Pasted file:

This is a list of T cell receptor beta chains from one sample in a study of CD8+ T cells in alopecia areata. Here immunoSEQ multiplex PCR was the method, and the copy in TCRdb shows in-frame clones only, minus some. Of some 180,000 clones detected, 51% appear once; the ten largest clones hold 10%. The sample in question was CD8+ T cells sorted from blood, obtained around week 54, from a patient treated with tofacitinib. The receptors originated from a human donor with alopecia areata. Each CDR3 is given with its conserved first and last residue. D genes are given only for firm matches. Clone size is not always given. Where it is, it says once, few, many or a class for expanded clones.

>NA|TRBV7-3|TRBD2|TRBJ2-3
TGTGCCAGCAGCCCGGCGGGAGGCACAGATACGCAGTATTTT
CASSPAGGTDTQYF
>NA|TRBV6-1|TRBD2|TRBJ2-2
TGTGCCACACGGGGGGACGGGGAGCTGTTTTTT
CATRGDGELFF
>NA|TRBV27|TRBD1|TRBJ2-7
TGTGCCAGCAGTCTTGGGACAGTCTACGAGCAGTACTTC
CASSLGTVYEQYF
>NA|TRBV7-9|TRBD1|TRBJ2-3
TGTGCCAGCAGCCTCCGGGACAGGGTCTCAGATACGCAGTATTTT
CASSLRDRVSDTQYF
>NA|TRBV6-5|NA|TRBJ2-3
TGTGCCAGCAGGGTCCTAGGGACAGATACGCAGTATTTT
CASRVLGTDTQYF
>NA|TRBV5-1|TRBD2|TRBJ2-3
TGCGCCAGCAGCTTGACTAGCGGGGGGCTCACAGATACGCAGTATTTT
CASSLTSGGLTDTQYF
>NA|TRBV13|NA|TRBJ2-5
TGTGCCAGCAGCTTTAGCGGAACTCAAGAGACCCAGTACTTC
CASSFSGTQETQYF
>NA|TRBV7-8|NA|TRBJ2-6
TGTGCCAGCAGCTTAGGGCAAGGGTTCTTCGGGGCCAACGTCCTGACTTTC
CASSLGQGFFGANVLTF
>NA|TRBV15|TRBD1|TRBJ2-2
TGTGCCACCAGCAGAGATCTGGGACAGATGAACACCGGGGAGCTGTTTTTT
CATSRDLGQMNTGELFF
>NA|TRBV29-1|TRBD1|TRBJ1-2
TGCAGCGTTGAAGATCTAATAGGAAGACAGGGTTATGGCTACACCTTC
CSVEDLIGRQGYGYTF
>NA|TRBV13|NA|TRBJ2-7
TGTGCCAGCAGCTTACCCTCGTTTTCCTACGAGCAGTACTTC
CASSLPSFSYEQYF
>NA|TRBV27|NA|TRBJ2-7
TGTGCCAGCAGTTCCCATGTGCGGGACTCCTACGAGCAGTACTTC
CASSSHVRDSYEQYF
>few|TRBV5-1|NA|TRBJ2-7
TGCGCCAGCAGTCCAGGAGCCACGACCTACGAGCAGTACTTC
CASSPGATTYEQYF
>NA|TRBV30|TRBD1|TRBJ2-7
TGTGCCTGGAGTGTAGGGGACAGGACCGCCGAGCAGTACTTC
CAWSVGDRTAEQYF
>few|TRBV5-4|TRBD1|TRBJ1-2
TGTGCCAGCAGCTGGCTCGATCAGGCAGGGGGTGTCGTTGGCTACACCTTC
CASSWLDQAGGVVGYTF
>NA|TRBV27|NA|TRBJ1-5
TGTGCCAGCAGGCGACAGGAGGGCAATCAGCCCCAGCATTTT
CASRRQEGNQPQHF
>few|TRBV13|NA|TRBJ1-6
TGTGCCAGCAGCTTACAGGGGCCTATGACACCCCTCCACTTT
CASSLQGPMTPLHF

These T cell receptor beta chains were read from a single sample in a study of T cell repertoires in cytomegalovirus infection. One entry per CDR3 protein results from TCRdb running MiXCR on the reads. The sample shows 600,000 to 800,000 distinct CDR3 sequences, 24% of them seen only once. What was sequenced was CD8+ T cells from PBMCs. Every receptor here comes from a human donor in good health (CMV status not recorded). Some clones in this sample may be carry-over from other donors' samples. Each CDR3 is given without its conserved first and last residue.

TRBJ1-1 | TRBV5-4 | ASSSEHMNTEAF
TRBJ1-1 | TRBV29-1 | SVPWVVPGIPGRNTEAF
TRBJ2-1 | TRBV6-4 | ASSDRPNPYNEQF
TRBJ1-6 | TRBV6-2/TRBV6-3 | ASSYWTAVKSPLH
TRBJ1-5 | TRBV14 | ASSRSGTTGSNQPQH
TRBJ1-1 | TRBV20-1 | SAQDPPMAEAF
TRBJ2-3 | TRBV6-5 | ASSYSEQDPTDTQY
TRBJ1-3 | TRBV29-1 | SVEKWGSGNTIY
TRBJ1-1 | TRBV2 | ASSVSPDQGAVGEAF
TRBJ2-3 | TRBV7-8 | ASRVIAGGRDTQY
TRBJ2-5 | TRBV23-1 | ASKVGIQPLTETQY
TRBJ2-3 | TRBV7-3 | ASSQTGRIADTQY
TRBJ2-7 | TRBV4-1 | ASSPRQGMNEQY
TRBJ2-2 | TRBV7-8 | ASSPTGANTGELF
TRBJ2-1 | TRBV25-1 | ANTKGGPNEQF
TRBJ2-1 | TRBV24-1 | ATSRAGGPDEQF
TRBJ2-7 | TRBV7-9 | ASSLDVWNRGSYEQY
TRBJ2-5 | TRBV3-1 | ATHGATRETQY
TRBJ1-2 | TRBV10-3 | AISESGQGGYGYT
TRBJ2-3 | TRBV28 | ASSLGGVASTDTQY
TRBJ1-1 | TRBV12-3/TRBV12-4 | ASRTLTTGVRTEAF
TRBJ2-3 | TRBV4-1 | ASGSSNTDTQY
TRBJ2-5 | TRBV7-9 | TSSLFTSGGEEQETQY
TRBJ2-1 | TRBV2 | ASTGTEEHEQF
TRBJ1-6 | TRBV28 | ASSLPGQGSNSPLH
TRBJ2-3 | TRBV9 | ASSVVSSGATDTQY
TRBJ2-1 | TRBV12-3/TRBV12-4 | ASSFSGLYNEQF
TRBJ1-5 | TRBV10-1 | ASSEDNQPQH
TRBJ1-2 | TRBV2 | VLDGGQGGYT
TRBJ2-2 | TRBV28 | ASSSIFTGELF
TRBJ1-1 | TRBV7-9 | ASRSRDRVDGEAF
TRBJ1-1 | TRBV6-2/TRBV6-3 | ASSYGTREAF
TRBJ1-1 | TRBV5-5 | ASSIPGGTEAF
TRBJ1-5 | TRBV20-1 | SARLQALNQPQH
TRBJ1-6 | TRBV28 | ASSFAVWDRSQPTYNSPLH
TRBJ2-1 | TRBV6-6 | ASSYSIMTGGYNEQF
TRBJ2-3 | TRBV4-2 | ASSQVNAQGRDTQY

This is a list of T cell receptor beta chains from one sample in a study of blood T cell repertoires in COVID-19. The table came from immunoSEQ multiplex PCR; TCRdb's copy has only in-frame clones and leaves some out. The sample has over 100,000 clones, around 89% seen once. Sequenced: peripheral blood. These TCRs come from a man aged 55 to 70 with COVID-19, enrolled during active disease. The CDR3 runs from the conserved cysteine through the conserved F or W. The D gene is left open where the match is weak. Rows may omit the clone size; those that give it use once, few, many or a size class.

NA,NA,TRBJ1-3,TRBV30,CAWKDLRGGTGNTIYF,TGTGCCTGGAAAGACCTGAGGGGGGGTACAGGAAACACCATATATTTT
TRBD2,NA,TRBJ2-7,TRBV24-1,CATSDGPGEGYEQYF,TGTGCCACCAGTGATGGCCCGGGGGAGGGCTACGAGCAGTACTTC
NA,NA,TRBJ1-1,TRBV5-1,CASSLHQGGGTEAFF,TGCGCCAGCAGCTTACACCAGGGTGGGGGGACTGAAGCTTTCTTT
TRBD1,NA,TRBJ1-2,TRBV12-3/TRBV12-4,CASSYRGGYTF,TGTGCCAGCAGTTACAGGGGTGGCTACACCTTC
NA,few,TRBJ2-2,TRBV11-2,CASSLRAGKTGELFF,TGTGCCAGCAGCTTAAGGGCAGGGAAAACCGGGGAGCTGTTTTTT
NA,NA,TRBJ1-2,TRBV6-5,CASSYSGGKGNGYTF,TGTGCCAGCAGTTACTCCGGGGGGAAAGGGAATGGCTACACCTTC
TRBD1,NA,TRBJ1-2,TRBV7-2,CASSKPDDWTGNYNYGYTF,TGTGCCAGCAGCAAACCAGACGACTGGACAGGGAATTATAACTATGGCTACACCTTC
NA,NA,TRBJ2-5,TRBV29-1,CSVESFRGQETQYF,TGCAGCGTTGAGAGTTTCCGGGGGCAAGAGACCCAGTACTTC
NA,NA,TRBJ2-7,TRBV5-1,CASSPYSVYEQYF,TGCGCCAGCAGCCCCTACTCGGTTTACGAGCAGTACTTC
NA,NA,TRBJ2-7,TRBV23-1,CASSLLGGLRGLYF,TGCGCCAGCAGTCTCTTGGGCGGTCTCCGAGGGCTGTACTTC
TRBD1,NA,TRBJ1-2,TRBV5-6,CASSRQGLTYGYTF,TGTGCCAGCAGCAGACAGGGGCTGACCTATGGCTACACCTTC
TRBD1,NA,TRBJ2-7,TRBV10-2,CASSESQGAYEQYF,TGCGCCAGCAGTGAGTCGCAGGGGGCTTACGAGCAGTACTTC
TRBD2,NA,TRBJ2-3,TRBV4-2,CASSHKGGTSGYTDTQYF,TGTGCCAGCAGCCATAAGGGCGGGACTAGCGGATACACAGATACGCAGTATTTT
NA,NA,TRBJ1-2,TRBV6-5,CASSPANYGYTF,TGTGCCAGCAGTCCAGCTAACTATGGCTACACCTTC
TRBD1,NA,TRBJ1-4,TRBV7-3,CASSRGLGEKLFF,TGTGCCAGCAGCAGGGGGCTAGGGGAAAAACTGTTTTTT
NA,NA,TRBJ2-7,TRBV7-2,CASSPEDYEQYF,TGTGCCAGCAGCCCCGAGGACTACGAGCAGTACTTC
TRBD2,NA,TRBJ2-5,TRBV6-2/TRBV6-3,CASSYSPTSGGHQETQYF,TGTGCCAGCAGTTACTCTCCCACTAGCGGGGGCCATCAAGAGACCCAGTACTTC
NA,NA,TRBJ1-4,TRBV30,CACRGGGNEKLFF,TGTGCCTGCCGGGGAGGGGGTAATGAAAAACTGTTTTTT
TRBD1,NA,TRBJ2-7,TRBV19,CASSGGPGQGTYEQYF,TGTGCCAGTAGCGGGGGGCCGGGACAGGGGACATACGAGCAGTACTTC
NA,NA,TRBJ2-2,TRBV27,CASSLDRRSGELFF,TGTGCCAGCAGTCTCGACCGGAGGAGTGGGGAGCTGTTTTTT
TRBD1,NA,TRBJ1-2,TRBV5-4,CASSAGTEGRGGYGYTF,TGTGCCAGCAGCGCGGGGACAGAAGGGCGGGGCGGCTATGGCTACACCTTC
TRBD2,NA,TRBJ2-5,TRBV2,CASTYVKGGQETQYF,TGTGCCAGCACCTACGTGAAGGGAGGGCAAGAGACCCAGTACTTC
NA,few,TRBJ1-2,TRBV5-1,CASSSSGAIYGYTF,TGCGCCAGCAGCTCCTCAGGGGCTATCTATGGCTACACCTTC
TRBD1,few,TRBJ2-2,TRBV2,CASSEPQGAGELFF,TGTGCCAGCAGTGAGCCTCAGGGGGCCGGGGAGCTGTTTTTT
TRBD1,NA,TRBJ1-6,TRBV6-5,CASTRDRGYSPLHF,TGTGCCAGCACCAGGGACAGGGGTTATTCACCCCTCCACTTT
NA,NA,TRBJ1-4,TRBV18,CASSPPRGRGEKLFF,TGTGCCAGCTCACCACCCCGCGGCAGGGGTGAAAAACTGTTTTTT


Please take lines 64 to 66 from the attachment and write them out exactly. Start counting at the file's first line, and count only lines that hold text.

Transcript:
TRBJ2-5 | TRBV23-1 | ASKVGIQPLTETQY
TRBJ2-3 | TRBV7-3 | ASSQTGRIADTQY
TRBJ2-7 | TRBV4-1 | ASSPRQGMNEQY